While Ap­ple is act­ing now, the com­pany can’t go back and re­trieve the data that may have been shared so far. Af­ter giv­ing per­mis­sion to a devel­oper, an iPhone user can go into their set­tings and turn off apps’ contacts per­mis­sions. That turns off the data faucet, but doesn’t re­turn in­for­ma­tion al­ready gath­ered.

The Google app store works a sim­i­lar way. On the com­pany’s help page about app per­mis­sions, un­der “Im­por­tant,” it says, “If you re­move per­mis­sion for an app, this ac­tion won’t delete the info the app al­ready has. How­ever, the app can’t use new info or take ac­tions from that point on.” The dif­fer­ence is that Google mostly keeps quiet about how it uses peo­ple’s data for ad­ver­tis­ing, while Ap­ple of­ten talks about not col­lect­ing user in­for­ma­tion or build­ing pro­files of them. The iPhone-maker also rolled out ex­tra pri­vacy con­trols to com­ply with a strict new Euro­pean law ear­lier this year and has fought U.S. gov­ern­ment ef­forts to ac­cess user data on its de­vices.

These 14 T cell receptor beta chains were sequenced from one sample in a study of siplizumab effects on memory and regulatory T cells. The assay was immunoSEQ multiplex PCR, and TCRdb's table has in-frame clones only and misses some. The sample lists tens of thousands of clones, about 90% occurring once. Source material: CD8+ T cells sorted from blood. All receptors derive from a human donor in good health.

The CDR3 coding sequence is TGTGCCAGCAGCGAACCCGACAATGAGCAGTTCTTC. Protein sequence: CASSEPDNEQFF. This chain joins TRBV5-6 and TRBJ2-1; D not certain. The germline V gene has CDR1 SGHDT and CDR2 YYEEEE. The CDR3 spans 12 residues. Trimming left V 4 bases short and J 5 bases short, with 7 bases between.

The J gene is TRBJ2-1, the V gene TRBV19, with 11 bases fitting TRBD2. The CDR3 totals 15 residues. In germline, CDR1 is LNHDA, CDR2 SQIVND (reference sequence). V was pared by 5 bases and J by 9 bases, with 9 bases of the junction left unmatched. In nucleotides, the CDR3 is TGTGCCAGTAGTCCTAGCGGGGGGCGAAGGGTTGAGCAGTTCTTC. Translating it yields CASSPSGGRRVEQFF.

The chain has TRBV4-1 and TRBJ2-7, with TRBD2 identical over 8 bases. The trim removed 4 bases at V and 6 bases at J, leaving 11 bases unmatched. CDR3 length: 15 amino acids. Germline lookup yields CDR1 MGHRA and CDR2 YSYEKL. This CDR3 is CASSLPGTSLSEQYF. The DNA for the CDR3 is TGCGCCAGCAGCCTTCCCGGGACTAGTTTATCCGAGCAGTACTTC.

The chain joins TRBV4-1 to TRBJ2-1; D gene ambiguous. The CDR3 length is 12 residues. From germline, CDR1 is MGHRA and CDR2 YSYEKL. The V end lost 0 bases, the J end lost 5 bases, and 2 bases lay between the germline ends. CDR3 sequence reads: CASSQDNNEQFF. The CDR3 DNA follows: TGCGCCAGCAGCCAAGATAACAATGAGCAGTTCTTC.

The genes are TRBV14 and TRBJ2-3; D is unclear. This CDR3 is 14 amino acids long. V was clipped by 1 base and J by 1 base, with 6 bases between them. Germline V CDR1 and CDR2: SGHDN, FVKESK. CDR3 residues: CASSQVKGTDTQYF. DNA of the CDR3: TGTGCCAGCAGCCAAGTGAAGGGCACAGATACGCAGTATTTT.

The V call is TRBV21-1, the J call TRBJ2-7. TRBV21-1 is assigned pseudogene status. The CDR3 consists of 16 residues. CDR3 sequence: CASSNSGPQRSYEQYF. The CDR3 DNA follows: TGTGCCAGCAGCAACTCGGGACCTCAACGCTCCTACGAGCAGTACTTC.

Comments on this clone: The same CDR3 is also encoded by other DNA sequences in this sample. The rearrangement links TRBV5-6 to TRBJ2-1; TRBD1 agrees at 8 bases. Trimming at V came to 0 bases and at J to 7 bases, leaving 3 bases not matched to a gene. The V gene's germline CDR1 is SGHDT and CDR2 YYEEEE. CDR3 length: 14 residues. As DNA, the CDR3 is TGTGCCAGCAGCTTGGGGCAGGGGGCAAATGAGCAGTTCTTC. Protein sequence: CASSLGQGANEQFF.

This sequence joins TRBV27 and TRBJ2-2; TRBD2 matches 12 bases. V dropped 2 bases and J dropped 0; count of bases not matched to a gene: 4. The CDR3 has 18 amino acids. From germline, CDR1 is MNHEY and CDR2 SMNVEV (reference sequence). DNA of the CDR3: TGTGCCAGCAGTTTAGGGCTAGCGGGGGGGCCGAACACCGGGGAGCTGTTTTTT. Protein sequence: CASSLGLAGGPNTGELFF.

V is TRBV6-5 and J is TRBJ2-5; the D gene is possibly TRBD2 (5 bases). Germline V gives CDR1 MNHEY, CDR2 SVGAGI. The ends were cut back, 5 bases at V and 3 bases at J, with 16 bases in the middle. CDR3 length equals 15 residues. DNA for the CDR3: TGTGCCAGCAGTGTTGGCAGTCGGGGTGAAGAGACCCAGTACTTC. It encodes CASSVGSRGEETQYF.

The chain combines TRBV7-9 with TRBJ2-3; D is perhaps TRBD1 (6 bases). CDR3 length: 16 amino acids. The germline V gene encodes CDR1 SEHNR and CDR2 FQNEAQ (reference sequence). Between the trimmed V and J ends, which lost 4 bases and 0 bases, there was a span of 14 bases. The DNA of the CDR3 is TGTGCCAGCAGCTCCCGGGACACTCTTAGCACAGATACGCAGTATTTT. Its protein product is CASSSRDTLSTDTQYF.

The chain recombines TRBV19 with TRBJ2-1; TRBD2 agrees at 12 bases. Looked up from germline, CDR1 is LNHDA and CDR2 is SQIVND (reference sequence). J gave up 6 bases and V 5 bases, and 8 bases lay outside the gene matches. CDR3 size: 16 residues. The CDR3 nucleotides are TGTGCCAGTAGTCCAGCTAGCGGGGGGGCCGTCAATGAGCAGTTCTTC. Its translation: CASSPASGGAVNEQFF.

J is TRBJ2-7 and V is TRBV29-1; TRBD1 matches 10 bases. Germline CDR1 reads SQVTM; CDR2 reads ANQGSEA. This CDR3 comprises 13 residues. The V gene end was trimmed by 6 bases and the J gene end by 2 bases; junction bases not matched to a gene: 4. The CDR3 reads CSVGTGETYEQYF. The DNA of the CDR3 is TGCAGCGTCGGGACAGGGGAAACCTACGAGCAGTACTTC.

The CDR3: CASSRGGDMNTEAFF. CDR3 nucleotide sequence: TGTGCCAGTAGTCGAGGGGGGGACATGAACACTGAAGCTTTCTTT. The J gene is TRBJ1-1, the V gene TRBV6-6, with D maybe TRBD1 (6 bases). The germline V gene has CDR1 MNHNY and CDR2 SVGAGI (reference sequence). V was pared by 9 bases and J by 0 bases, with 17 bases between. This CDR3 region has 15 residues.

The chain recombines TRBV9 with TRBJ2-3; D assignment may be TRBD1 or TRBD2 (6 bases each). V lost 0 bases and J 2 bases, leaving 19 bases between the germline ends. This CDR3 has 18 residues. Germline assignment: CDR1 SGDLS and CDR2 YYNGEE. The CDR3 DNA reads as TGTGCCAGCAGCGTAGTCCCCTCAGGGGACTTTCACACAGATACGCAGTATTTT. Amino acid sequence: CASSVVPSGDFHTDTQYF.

One devel­oper con­tacted Bloomberg News in the after­math of Face­book’s Cam­bridge An­a­lyt­ica scan­dal, ex­press­ing con­cern that Ap­ple users may not un­der­stand what de­vel­op­ers can see when they pro­vide ac­cess to their contacts.

The devel­oper re­quested anonymity for fear of ret­ri­bu­tion from Ap­ple or the devel­oper’s em­ployer.

Once a user clicks OK, de­vel­op­ers can down­load the in­for­ma­tion the user keeps about every­one in their ad­dress book. That might in­clude not only names and phone num­bers, but other data such as birth dates, home and work ad­dresses. If peo­ple at­tached a photo to their friends’ pro­files, the de­vel­op­ers get that, too.

The app-maker can also learn when a con­tact en­try was cre­ated and edited, giv­ing clues on the ac­cu­racy of the phone num­ber and whether this is a new or old ac­quain­tance.